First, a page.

Met Opera's "Rusalka": Turning the Other Czech

Kristine Opolais in "Rusalka"
(photo: Ken Howard)

The mysterious and under-appreciated opera Rusalka, a surprising turn from the Composer Antonin Dvorak, with a Libretto by Jaroslav Kvapil, based on the novella Udine by Friedrich de la Motte Fouque, was the latest Fathom Events HD broadcast from the Metropolitan Opera. The Production was by Mary Zimmerman, with Set Design by Daniel Ostling, Costume Design by Mara Blumenfeld, Lighting Design by T. J. Gerckens, and Choreography by Austin McCormick, featuring as always the Metropolitan Opera Chorus under the direction of Chorus Master Donald Palumbo. It was Directed for live cinema by Gary Halvorson with Matthew Polenzani as the HD Host. It was a revelation to many opera buffs not familiar with the work, perhaps due to its relatively strange storyline, though it certainly reminds one of the Hans Christian Anderson fairy tale The Little Mermaid. Its tone, however, is decidedly darker, and this is an opera, so a happy ending is never guaranteed.

The water nymph Rusalka (soprano Kristine Opolais) falls in love with a human, a Prince (tenor Brandon Jovanovich) whom she sees swimming in her lake, motivating her desire to become human. Her father the Water Gnome (bass-baritone Eric Owens) is horrified and tells her of the evils of living on land. He directs her to consult the Witch Jezibaba (mezzo Jamie Barton), who agrees to the transformation but warns Rusalka that if she fails to find true love, she will be damned, the man she loves will die, and, once mortal, she will lose her power of speech. Rusalka drinks the potion given her by Jezibaba. The Prince arrives with his hunting party, and, stunned by her beauty, takes Rusalka back to his castle. The Water Gnome and his water nymphs bemoan her loss. Once in the castle, Rusalka is sent by the Prince to dress for a ball, though he cannot grasp why she won't speak to him. She flees back to her father, telling him the Prince doesn't seem to love her anymore.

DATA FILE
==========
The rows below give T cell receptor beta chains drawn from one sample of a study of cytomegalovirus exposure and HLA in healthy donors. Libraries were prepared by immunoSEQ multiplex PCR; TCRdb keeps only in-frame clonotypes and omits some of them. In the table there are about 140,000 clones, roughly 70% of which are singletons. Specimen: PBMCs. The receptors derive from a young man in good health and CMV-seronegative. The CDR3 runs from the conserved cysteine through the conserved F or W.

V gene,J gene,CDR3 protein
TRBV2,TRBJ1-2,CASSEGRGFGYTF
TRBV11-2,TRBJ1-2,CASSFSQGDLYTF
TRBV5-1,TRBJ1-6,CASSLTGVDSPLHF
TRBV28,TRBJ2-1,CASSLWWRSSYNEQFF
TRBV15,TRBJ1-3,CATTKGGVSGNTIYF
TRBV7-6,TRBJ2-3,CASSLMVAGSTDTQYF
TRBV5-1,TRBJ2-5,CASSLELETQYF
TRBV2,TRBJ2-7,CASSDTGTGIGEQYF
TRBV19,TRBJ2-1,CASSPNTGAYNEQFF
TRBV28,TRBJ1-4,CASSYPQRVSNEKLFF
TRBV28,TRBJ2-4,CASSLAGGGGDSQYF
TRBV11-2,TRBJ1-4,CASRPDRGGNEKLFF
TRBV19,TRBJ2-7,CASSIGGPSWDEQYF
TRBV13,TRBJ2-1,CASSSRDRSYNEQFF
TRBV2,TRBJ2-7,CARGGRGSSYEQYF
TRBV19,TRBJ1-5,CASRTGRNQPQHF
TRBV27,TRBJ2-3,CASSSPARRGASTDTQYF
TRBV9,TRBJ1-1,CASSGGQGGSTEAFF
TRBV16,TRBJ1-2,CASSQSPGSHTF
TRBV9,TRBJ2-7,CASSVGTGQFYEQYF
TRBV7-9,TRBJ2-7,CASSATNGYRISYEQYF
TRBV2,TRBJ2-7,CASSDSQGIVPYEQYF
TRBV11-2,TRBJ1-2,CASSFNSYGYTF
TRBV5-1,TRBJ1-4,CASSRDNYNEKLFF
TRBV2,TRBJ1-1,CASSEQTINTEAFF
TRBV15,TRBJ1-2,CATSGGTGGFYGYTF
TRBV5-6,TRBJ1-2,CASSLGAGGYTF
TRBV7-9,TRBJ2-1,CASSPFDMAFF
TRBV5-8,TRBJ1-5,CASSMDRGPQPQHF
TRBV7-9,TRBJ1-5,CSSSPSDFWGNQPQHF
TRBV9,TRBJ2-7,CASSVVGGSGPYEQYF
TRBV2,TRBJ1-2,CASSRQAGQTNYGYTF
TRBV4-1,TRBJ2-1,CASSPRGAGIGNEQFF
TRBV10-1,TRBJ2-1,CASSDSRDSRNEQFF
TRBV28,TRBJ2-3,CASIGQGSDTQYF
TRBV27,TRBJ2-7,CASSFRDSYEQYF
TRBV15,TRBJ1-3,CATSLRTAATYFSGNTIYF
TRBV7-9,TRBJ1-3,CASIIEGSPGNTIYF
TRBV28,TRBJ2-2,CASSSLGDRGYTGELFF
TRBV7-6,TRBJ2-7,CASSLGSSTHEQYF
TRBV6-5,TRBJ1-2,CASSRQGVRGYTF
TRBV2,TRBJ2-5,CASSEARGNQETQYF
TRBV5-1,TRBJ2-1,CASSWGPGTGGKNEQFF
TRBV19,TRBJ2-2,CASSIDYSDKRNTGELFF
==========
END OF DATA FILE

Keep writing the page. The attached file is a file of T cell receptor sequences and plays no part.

The Prince returns to the lake with a Foreign Princess (soprano Katarina Dalayman) and declares his love for the Princess, rejecting Rusalka, who disappears with her father into the lake. The Princess ridicules the Prince, telling him to follow his love into hell. Later, Rusalka begins to regret her fate. Jezibaba offers her a knife with which to kill the Prince, but she refuses, returning to the depths of the lake. When the Gamekeeper (baritone Alan Opie) and the Kitchen Boy (mezzo Daniela Mack) arrive at the lake seeking help from Jezibaba about this girl who has bewitched their Prince, the Water Gnome arises from the lake, blaming the Prince for bewitching Rusalka. Then the Prince himself arrives searching for Rusalka, who reappears to castigate him for his infidelity. She warns him that a kiss from her now would kill him, but he persists in asking for same. Once she kisses him, he dies in her arms. Asking for mercy for his soul, she disappears into the water one last time.

Obviously with such a slight story full of such fantastical and mythical creatures, with three of four overly long ballets that interrupt the storyline, this opera has to deliver some memorably lovely music, beautifully sung. Here Dvorak, and the Met, don't disappoint. Opolais was brilliant, as was Jovanovich, both in their singing and acting. Owens was at his dependable best, as was Barton (though her acting was at times distractingly over the top). The rest of the cast and chorus were up to the demands of the lush music, which was wonderful to hear, notably in Rusalka's best-known solo aria, Song to the Moon:
Moon, high and deep in the sky
Your light sees far,
You travel around the wide world,
and see into people's homes.
Moon, stand still a while
and tell me where is my dear.
Tell him, silvery moon,
that I am embracing him.
For at least momentarily
let him recall of dreaming of me.
Illuminate him far away,
and tell him, tell him who is waiting for him!
If his human soul is in fact dreaming of me,
may the memory awaken him!
Moonlight, don't disappear, disappear!

One hopes this nymph will reappear.

Fathom Events HD Encore broadcast on Weds. Mar. 1st at 6:30pm at a theater near you.

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